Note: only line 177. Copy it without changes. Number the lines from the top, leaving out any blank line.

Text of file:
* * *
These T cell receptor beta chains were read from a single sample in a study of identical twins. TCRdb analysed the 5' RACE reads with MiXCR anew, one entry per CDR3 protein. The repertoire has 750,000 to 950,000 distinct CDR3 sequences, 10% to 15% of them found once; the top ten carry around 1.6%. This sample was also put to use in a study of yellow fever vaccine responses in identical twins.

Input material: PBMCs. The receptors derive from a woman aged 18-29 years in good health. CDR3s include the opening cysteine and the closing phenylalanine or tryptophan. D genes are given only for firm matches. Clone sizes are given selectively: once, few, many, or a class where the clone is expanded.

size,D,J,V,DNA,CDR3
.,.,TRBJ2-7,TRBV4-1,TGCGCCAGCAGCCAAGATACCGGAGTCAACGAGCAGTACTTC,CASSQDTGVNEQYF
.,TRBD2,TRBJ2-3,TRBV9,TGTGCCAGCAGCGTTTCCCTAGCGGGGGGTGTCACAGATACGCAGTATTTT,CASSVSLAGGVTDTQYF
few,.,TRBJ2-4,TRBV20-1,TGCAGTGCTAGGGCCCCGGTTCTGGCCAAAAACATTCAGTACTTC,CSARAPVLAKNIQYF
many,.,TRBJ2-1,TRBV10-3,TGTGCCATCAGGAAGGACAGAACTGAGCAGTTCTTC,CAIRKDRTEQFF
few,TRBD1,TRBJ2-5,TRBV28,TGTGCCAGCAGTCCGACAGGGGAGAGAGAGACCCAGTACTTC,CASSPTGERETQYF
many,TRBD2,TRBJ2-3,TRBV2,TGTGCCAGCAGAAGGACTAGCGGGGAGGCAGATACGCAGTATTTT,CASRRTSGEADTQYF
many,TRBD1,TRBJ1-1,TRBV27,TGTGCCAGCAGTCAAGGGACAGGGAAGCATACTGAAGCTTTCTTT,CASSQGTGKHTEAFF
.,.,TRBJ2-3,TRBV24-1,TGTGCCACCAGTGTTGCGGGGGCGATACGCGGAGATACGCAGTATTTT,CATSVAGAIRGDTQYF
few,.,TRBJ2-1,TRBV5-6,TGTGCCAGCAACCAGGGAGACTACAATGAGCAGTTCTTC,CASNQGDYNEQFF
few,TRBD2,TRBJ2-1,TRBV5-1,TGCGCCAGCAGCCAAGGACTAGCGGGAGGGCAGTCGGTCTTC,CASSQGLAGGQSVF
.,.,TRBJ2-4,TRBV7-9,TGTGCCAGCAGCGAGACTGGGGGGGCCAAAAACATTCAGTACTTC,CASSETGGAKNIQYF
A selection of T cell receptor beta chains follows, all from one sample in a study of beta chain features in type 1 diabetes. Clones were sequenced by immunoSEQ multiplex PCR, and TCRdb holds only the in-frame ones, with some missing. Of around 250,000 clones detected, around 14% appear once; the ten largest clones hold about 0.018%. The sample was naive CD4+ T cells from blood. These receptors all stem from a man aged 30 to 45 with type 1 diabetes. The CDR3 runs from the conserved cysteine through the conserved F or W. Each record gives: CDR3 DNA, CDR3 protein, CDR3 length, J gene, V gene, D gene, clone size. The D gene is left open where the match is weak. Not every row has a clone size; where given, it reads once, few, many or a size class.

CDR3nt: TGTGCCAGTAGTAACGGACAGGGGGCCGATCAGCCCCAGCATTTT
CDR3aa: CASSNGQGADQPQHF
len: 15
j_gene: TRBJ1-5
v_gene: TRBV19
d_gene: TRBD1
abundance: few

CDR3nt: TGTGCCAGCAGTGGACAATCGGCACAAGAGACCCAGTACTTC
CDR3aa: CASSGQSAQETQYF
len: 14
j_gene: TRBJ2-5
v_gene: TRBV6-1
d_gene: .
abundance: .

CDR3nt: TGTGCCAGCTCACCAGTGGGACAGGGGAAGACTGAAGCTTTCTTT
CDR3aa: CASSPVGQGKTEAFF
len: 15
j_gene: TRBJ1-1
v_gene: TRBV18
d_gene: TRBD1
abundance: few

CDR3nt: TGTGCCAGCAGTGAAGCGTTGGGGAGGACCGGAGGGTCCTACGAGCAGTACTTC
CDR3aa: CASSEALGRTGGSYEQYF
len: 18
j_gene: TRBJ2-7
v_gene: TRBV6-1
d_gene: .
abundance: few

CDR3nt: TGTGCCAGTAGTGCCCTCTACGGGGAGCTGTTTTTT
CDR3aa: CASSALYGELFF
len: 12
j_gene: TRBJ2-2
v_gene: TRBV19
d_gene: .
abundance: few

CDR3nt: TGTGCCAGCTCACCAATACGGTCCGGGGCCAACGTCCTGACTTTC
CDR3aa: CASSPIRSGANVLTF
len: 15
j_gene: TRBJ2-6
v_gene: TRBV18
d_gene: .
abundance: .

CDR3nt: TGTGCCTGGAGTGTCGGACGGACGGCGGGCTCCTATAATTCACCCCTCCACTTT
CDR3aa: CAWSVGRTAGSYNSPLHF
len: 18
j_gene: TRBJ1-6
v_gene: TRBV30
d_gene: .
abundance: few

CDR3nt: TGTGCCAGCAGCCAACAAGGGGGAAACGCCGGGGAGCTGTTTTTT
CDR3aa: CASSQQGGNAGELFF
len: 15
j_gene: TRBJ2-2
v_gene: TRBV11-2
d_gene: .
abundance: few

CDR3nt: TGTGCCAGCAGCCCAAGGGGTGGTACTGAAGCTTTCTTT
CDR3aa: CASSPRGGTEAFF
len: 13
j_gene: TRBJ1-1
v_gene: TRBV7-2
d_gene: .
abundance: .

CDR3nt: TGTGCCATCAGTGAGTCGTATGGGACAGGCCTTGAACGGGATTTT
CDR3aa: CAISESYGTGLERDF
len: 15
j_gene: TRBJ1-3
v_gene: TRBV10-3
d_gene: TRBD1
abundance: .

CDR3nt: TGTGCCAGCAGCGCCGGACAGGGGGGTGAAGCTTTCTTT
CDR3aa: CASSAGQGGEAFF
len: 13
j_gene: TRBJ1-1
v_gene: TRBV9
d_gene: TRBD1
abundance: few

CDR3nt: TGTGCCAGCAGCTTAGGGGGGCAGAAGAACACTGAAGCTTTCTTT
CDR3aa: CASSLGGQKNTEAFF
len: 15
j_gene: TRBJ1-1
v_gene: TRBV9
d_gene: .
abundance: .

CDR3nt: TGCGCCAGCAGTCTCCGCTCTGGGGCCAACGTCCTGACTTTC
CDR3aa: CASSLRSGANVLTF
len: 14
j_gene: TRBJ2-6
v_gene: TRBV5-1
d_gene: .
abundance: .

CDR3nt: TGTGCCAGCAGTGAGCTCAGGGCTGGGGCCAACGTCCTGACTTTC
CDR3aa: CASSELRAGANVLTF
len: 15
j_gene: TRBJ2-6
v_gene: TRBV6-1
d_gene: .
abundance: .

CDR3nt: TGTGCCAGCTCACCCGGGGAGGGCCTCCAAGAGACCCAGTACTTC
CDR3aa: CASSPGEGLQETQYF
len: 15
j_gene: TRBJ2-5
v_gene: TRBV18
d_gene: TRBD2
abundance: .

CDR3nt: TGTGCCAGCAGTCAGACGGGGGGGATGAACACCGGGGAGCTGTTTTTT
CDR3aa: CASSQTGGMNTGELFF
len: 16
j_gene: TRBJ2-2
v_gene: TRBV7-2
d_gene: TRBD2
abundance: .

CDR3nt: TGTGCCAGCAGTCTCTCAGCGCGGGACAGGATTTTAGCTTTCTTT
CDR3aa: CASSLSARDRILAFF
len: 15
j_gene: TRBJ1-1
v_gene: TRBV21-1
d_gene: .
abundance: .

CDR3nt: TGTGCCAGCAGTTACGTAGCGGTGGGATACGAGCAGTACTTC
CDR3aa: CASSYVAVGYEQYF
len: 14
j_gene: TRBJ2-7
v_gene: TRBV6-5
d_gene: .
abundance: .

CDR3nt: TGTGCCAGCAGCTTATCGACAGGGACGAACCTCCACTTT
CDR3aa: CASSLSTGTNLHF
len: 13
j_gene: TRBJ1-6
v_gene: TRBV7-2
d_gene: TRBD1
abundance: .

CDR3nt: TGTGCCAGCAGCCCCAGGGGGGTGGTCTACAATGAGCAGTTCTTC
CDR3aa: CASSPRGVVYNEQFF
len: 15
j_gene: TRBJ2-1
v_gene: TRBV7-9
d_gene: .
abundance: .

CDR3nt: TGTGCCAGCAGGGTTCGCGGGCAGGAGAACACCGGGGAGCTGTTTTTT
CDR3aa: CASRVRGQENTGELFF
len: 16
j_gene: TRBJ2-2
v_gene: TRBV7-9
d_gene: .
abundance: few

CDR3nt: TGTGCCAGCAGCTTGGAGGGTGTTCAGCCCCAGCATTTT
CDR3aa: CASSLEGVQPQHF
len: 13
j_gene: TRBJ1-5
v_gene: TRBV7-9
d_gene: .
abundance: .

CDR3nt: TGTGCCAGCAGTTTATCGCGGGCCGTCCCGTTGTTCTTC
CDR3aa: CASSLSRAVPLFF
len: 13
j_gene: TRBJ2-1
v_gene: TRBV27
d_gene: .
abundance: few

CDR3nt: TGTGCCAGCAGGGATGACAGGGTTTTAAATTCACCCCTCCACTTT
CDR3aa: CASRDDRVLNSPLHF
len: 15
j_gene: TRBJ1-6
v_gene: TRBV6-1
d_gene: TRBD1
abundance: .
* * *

CDR3nt: TGTGCCAGCAGGGATGACAGGGTTTTAAATTCACCCCTCCACTTT